Can social media help drive local community development toward sustainability?

These are the notes from the SACRED VALLEY DIALOGUE held on Mallorca 23-26 November, 2014 in the open space group that discussed social media (SM) and how it might be possible to use SM to drive local development.

A sense of place

When creating an on-line presence for a group or an intended community it is important to decide on the geographic area that the group will cover from the beginning. It makes it easier to identify with the place and gain a sense of its extent. Of course you can always change it but the sooner you can get a good geographical fit, the better.
There are many things that can contribute to a sense of place: stories, history, photos, maps etc. All can be posted on the website and shared via facebook, twitter, instagram etc. It’s good to decide on a hashtag (Not too many letters) from early on.

A sense of belonging to a place

Many more connect with a place than actually live there: people who grew up there, people who visit regularly, people who have connections with businesses there, etc ,etc. And social media with posts from outsiders can create a buzz about a place that engages residents.
The sense of belonging can be built on to create events that tourists, visitors, friends, family can attend. How about an ex-resident’s return day?

A sense of community

Even if there is a lot of buzz and sharing online, there is a need to meet in person. The aim of activity is to create a space where people can come together, get to know each other, discuss shared vision and concerns and form working groups to create more events, more projects and build momentum.

The attraction sequence: social media >website> email list> events

Twitter especially is good at catching the odd person by chance. They can be directed to the web page and facebook page to get signed up, preferably to a mailing list.
The thing is to have a wide net of attraction, a wide range of subjects and offerings from photography, local history, local varieties of plants, animals, classified, job ads, etc
The other good thing to have on the community website is a forum for discussion. You will find discussion also ensues on facebook and in other media. The webmaster can control the level of politeness on the community’s website.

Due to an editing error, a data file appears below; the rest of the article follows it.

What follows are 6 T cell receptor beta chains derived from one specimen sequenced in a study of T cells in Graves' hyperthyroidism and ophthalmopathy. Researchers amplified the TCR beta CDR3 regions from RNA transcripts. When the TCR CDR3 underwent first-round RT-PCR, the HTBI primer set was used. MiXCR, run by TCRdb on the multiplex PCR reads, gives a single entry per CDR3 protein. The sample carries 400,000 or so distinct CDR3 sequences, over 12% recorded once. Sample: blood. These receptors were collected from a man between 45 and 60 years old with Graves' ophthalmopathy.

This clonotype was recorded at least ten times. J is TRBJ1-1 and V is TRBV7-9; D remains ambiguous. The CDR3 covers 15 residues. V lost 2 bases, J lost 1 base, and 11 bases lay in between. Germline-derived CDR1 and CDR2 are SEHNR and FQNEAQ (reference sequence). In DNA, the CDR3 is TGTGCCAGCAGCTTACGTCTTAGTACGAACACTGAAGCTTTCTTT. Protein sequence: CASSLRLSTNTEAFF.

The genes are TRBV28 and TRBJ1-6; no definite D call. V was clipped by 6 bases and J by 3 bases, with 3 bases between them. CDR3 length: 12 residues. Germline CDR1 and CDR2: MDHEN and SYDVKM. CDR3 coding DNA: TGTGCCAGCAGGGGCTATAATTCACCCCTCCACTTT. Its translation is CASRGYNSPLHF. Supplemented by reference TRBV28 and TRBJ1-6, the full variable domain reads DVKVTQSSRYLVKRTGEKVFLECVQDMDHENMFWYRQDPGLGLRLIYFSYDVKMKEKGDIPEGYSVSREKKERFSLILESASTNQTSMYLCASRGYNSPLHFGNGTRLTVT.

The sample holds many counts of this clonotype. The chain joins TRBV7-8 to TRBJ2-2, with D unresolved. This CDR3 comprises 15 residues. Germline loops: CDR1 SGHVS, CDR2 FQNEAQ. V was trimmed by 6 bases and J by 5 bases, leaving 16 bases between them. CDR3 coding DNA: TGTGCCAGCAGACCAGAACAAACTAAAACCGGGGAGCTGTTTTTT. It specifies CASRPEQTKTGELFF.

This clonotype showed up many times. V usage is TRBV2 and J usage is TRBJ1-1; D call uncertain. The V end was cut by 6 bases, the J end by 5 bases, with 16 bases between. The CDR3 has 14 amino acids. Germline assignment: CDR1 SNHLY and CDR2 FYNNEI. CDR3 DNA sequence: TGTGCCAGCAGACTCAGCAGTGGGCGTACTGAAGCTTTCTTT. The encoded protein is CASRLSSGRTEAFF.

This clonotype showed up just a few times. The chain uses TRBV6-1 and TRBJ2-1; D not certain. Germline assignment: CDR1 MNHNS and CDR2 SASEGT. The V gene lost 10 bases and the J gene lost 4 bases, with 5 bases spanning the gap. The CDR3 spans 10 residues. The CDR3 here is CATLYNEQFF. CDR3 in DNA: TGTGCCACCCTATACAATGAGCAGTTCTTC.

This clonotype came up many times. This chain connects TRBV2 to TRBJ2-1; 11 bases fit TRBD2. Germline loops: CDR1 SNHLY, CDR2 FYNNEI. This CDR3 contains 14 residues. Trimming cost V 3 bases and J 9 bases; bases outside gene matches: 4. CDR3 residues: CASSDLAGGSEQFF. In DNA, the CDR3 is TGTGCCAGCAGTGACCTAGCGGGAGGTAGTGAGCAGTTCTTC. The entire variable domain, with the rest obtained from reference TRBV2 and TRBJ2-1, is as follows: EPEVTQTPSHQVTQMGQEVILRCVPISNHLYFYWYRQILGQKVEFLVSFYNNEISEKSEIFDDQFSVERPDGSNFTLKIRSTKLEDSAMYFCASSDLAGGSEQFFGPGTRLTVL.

The engagement sequence website > email list > working group>events >projects

Volunteering is essential to community development. Social media connected to the community web can help find volunteers and help publicize events.
Working groups can drive a wide range of projects: sense of place, sense of community, local vision, local strategy, outreach, local business development and new start-ups to name but a few. Keeping volunteers informed and engaged is not easy, but social media can help to promote a sense of achievement if each working group can post updates.

The creating jobs sequence working group> project > enterprise start-up

Even if people do bump into each other regularly, the web can provide an extra contact point. Project tools like trello and basecamp mean that groups can keep their working documents updated and online, always accessible in their phones and computers, even if they are prevented from meeting in real life.
The aim is for projects to grow eventually into right livelihood-providing enterprises. Here the social media and web can help by providing an advertising platform for these enterprises, and a classified platform for second hand goods, free stuff, etc.
In this way, the web replaces or augments the small adverts you see in shops and the public square notice boards.

Final conclusions

Social media is not a network in itself but one tool of many. Together with a membership website, with project management tools, working group tools, forums and connections to social media it can help drive local development towards building the sustainable society.

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